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US IP litigation for Asia-based companies

  • Patent & IP
September 29, 2020
Quentin Pak

US intellectual property litigation has become increasingly protracted and costly. This is particularly true for IP rights owners, as the cumulative effect of legislative and judicial reform has taken its toll. One could imagine ex-US companies would stick to their own enforcement jurisdictions, given these challenges. However, despite the challenges, Asia-based companies are actively pursuing US monetization strategies. Notably, Huawei has pursued affirmative IP litigation despite not only the expense of litigation but also the possibility of public backlash, given US attitudes on 5G. And Huawei is not alone: Sharp, Nichia and others count themselves among active Asia-based plaintiffs in US courts.

Recent awards suggest US patent litigation may be worth the expense and effort—assuming patent owners have the stamina and patience to fight. At least 6 litigation awards in excess of USD 200 million—including Caltech’s stand-out $1.1 billion verdict against Apple and Broadcom—were issued at verdict or entered into judgment just since the start of 2019.







$1.1 billion


3.5 years



Post-trial motions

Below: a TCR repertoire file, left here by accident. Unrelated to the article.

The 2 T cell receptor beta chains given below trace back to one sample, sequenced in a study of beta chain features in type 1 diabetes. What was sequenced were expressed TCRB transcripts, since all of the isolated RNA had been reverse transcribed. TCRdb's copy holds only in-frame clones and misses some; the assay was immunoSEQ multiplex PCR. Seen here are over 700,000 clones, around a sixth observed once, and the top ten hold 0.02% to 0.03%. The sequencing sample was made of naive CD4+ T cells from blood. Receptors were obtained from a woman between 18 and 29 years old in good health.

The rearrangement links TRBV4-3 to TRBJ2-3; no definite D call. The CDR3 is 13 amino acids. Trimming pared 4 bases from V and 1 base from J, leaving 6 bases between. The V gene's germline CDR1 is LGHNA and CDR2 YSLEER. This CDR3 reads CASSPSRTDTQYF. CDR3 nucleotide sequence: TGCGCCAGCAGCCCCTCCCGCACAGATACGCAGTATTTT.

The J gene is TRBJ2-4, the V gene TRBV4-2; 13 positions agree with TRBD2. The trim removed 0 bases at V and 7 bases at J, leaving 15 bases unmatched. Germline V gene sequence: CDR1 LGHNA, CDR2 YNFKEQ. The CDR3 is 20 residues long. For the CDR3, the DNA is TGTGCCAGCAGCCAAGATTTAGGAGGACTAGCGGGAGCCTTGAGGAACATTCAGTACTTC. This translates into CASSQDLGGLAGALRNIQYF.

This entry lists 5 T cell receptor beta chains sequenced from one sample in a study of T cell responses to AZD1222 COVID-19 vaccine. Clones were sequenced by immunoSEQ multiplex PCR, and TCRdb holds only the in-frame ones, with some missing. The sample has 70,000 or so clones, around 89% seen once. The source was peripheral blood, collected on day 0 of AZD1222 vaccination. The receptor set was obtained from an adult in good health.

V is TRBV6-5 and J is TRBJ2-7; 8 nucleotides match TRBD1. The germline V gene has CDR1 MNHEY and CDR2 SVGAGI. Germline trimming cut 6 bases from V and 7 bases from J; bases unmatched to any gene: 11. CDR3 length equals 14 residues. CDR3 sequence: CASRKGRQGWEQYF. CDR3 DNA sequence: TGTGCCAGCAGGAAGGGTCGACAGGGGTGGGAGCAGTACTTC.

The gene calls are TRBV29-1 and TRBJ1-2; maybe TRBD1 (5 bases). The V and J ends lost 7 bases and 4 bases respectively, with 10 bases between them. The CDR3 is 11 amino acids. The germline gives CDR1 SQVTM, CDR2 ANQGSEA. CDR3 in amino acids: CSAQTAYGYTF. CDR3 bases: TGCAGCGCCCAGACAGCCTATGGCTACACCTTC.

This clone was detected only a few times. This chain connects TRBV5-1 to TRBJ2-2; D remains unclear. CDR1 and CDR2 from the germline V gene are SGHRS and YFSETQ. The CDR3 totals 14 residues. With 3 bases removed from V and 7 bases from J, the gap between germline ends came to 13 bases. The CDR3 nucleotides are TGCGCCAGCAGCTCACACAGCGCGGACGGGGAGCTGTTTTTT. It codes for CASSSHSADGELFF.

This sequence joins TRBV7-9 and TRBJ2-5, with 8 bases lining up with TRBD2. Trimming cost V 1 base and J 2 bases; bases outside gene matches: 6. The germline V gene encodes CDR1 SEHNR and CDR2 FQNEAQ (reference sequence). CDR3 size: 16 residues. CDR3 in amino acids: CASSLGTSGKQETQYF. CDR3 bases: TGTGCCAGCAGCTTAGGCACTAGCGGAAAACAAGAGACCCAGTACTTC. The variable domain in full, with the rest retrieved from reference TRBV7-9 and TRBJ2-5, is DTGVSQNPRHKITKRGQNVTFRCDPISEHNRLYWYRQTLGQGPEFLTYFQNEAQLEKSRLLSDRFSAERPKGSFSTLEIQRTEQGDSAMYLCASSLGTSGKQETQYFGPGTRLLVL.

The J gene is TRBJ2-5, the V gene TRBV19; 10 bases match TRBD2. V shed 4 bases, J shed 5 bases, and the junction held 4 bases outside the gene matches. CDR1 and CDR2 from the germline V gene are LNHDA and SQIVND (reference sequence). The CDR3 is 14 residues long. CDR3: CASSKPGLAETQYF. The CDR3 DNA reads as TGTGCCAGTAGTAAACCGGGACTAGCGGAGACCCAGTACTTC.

$845 million


3 years


Trade secrets

Judgment entered; bankruptcy

$764 million


3 years


Trade secrets

Post-trial motions

$302 million ($200 + $102)


1.5 years



Post-trial motions (two verdicts)

$236 million


9 months

Cirba Inc.


Post-trial motions

$203 million


2 years



Judgment entered; on appeal


Of course, several of these cases still have months if not years to go in the US litigation process. But the sheer existence of multiple awards at extraordinary levels suggests there may be a counternarrative to the traditionally pessimistic view of US litigation.

Into this narrative enter a number of prominent Asia-based technology companies. Seiko Epson, Maxell, LG and many others have filed collectively dozens of complaints in US courts for IP infringement just since the start of 2019. The presence of Asia-based plaintiffs in US patent litigation is not at all a recent phenomenon, but the strength of their presence today perhaps reflects the way technological innovation is reshaping Asian economies. Asia is now home to more than one-third of the world’s ‘unicorns.’[1]  Driven in part by the region’s rich venture capital market, Chinese startups today attract nearly 30% of global venture capital.[2]

One can thus understand why Asia-based companies would need defend their US rights notwithstanding the challenges of the process. Unfortunately, as global economic conditions worsen and cash becomes scarce, US IP litigation will become even more difficult to pursue. Asia-based patent owners would do well to find creative ways to finance and de-risk their claims.

Legal finance offers a compelling solution: Using outside capital, plaintiffs can shift legal fees and the risk of loss onto passively invested third parties. These legal finance providers can generate working capital by monetizing claims or judgments, all while adding significant value to the legal claims in which they invest, allowing companies to strengthen their IP monetization programs, despite cash paucity. As Asia-based companies consider how best to enforce their US IP, it is incumbent upon them to take advantage of the financial tools at their disposal.